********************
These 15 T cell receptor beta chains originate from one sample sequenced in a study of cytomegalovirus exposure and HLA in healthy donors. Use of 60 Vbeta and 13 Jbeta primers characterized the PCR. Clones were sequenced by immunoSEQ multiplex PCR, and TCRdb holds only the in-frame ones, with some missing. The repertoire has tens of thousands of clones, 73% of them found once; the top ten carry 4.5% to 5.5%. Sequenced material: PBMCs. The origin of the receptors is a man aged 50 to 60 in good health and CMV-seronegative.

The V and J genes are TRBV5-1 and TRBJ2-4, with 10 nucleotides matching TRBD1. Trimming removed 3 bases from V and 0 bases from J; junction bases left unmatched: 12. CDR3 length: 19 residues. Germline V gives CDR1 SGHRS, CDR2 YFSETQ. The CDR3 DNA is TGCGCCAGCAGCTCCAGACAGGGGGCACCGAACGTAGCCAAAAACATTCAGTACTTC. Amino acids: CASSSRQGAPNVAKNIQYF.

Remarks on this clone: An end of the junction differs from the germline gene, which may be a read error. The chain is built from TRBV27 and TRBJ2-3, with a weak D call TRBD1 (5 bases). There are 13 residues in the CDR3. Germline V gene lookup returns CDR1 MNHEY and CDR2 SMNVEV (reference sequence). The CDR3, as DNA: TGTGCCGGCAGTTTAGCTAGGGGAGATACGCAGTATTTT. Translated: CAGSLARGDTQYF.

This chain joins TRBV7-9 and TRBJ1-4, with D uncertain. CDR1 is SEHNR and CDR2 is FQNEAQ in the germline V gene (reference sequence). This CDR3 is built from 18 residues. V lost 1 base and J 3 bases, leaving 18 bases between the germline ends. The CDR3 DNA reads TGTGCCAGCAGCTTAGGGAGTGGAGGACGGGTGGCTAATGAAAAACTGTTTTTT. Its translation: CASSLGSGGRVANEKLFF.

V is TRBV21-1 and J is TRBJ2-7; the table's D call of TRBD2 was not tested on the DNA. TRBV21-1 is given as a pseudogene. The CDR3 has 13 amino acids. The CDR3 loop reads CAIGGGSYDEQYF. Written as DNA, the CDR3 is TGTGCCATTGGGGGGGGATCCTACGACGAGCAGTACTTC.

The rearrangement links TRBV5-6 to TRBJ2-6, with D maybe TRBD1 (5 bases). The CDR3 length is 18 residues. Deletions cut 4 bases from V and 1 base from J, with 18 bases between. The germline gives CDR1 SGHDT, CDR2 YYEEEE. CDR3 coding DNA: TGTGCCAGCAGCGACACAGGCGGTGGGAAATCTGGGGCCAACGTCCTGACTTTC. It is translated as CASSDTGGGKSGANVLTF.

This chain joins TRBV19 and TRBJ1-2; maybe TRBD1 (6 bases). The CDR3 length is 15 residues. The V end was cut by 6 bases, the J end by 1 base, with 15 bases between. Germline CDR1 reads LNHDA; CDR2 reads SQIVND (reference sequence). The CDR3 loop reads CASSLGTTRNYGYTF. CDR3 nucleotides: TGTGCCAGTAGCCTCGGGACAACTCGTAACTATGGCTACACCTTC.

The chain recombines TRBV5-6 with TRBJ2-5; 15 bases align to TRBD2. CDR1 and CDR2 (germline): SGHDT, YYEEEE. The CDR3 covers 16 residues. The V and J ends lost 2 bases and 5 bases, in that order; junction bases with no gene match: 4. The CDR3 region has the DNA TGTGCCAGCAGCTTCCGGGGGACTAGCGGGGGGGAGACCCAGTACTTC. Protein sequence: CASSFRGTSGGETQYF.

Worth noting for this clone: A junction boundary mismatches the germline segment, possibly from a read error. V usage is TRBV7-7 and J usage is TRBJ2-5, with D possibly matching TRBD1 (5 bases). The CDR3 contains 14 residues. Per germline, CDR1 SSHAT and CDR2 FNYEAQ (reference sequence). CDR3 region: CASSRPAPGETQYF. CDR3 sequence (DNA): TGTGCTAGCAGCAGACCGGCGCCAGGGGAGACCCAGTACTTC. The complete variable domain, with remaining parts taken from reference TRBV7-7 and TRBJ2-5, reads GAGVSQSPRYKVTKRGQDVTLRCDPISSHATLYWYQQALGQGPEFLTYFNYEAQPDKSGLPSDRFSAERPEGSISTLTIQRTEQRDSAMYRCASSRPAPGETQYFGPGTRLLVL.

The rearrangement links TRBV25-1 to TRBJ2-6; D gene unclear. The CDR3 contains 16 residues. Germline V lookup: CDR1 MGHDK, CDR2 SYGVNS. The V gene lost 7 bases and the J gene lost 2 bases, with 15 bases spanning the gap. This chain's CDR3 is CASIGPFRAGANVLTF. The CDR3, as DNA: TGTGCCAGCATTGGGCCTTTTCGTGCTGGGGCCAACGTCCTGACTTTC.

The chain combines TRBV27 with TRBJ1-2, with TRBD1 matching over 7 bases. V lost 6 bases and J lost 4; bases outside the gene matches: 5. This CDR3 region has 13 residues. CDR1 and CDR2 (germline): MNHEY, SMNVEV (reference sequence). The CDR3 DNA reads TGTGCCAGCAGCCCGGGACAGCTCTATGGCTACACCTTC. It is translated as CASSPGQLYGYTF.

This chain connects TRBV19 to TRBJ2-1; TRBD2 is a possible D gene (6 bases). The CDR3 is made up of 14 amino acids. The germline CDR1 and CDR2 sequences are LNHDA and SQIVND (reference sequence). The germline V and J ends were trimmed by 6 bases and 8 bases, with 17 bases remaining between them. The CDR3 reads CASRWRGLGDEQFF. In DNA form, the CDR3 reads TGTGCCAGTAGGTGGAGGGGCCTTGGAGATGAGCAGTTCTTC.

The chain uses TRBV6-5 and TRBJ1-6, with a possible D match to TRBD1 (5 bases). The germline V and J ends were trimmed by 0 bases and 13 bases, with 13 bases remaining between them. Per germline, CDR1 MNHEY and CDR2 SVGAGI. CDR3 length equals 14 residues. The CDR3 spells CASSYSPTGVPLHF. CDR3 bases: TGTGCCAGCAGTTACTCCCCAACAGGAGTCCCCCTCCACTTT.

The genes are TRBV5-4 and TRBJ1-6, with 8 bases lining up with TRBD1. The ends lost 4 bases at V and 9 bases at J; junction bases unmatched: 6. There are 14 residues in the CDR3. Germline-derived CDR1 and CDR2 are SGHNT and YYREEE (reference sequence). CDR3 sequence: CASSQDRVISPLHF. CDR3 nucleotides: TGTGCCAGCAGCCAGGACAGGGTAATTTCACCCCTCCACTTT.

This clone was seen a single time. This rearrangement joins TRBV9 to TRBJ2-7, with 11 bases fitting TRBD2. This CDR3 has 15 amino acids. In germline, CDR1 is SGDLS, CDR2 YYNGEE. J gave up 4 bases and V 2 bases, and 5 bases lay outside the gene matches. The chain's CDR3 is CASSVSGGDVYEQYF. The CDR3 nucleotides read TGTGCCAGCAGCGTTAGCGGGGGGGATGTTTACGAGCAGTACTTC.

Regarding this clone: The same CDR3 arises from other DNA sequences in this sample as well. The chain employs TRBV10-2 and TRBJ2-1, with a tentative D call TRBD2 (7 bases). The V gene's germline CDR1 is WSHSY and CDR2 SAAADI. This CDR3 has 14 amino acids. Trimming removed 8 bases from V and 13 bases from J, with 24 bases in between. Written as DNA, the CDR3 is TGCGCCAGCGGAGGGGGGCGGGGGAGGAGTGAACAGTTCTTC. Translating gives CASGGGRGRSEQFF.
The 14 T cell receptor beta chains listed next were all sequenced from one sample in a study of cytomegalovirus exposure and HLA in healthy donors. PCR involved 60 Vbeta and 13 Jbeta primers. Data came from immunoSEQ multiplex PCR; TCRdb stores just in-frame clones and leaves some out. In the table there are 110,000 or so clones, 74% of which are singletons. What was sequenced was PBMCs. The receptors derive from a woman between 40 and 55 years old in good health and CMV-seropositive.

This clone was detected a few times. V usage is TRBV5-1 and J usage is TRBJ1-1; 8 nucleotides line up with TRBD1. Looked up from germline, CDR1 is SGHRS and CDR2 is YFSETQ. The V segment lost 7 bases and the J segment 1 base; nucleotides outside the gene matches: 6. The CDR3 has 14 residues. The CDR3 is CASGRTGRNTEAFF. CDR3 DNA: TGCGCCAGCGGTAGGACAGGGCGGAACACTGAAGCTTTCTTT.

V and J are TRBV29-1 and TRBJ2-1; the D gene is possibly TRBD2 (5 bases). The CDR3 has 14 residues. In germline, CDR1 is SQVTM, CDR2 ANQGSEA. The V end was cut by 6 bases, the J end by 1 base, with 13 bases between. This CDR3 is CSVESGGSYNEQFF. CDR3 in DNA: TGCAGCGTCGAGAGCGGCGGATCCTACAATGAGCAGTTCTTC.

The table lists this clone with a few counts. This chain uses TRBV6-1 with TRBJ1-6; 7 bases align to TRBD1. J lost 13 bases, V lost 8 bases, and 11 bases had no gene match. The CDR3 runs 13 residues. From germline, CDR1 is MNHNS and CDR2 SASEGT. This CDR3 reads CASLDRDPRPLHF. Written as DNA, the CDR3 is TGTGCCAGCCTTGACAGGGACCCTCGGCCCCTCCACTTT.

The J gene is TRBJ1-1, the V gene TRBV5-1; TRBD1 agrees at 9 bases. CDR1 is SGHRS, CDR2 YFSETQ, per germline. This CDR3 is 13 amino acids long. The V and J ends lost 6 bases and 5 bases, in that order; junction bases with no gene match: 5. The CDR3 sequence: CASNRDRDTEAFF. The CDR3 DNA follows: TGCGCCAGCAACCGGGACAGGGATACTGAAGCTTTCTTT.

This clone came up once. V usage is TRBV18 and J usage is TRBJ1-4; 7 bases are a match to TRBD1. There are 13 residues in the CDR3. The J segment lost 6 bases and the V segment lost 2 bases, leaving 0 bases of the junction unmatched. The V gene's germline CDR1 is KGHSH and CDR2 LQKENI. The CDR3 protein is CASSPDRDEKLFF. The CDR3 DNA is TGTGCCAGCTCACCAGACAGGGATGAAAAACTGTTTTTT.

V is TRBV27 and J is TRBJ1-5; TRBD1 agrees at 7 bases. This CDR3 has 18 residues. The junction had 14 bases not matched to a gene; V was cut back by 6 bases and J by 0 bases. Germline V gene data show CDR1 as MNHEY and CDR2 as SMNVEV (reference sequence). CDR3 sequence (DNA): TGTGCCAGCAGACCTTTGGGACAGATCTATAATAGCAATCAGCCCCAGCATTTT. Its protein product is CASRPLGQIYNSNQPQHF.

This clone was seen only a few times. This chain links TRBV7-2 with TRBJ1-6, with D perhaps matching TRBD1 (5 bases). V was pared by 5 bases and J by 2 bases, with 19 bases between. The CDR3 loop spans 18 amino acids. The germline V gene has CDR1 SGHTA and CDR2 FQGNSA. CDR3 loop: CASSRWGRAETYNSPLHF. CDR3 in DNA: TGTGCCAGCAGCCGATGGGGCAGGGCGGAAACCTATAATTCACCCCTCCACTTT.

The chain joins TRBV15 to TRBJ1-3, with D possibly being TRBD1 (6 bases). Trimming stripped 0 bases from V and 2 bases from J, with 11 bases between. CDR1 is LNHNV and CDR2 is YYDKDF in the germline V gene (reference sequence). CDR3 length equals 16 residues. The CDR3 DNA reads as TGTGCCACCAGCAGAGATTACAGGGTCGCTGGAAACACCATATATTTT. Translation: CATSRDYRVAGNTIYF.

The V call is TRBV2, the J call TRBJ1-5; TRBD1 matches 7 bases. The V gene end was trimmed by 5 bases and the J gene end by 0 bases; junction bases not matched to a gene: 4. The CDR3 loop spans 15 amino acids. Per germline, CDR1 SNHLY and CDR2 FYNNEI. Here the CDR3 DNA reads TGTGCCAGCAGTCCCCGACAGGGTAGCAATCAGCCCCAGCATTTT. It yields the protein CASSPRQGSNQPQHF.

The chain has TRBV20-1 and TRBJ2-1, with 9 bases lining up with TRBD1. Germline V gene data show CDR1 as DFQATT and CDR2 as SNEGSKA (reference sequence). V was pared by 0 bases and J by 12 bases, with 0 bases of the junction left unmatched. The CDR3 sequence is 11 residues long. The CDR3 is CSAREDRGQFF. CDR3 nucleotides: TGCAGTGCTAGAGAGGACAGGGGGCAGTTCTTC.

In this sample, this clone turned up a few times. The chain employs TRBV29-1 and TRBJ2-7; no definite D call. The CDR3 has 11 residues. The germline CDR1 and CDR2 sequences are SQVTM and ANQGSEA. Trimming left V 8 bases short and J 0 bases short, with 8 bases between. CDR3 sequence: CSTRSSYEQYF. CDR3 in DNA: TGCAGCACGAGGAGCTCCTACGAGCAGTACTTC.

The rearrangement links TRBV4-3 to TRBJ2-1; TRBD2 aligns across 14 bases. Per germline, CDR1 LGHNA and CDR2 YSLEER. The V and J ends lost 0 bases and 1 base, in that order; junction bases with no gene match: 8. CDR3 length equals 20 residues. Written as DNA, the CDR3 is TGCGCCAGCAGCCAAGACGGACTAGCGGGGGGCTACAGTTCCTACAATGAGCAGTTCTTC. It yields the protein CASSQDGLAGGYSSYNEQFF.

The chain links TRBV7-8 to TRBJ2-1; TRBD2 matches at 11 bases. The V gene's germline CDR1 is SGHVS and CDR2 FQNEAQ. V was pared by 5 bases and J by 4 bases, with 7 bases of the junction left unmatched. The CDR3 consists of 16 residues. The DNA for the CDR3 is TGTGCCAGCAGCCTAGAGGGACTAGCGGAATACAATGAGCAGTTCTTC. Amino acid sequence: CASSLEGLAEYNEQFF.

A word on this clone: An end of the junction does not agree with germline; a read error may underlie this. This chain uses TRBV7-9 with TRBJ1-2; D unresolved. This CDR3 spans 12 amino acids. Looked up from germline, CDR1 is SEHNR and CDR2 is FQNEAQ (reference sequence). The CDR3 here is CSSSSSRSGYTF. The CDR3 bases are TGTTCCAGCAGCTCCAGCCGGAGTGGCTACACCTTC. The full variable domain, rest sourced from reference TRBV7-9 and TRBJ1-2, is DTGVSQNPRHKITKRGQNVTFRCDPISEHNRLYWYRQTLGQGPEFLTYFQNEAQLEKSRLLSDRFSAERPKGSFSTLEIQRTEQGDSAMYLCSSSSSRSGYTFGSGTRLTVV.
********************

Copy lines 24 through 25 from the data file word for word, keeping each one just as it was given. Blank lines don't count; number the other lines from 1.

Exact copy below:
This clone was seen only a few times. This chain links TRBV7-2 with TRBJ1-6, with D perhaps matching TRBD1 (5 bases). V was pared by 5 bases and J by 2 bases, with 19 bases between. The CDR3 loop spans 18 amino acids. The germline V gene has CDR1 SGHTA and CDR2 FQGNSA. CDR3 loop: CASSRWGRAETYNSPLHF. CDR3 in DNA: TGTGCCAGCAGCCGATGGGGCAGGGCGGAAACCTATAATTCACCCCTCCACTTT.

The chain joins TRBV15 to TRBJ1-3, with D possibly being TRBD1 (6 bases). Trimming stripped 0 bases from V and 2 bases from J, with 11 bases between. CDR1 is LNHNV and CDR2 is YYDKDF in the germline V gene (reference sequence). CDR3 length equals 16 residues. The CDR3 DNA reads as TGTGCCACCAGCAGAGATTACAGGGTCGCTGGAAACACCATATATTTT. Translation: CATSRDYRVAGNTIYF.